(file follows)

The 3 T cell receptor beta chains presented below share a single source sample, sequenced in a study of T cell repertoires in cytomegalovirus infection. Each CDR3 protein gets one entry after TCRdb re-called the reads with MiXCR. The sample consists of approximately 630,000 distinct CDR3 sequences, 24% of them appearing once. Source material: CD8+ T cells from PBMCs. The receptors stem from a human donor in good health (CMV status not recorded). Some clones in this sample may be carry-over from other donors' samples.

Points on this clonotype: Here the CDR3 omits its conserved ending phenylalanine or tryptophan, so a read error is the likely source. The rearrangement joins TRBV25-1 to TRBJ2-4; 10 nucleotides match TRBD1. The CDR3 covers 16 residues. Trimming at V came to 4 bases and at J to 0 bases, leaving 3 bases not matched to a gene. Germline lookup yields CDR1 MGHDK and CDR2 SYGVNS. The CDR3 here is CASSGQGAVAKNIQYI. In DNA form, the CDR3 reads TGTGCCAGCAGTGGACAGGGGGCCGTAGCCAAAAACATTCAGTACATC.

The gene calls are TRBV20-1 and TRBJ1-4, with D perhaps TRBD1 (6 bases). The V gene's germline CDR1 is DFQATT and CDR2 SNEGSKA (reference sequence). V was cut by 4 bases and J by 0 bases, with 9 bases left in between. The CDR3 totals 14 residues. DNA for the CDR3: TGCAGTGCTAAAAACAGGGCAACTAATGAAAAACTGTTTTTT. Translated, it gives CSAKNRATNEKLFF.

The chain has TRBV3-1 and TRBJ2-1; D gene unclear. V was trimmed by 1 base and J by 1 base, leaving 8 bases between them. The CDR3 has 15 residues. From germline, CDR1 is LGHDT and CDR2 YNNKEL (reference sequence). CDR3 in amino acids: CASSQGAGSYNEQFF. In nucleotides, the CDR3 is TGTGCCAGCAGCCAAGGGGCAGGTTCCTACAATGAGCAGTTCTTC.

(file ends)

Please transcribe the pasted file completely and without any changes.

The 3 T cell receptor beta chains presented below share a single source sample, sequenced in a study of T cell repertoires in cytomegalovirus infection. Each CDR3 protein gets one entry after TCRdb re-called the reads with MiXCR. The sample consists of approximately 630,000 distinct CDR3 sequences, 24% of them appearing once. Source material: CD8+ T cells from PBMCs. The receptors stem from a human donor in good health (CMV status not recorded). Some clones in this sample may be carry-over from other donors' samples.

Points on this clonotype: Here the CDR3 omits its conserved ending phenylalanine or tryptophan, so a read error is the likely source. The rearrangement joins TRBV25-1 to TRBJ2-4; 10 nucleotides match TRBD1. The CDR3 covers 16 residues. Trimming at V came to 4 bases and at J to 0 bases, leaving 3 bases not matched to a gene. Germline lookup yields CDR1 MGHDK and CDR2 SYGVNS. The CDR3 here is CASSGQGAVAKNIQYI. In DNA form, the CDR3 reads TGTGCCAGCAGTGGACAGGGGGCCGTAGCCAAAAACATTCAGTACATC.

The gene calls are TRBV20-1 and TRBJ1-4, with D perhaps TRBD1 (6 bases). The V gene's germline CDR1 is DFQATT and CDR2 SNEGSKA (reference sequence). V was cut by 4 bases and J by 0 bases, with 9 bases left in between. The CDR3 totals 14 residues. DNA for the CDR3: TGCAGTGCTAAAAACAGGGCAACTAATGAAAAACTGTTTTTT. Translated, it gives CSAKNRATNEKLFF.

The chain has TRBV3-1 and TRBJ2-1; D gene unclear. V was trimmed by 1 base and J by 1 base, leaving 8 bases between them. The CDR3 has 15 residues. From germline, CDR1 is LGHDT and CDR2 YNNKEL (reference sequence). CDR3 in amino acids: CASSQGAGSYNEQFF. In nucleotides, the CDR3 is TGTGCCAGCAGCCAAGGGGCAGGTTCCTACAATGAGCAGTTCTTC.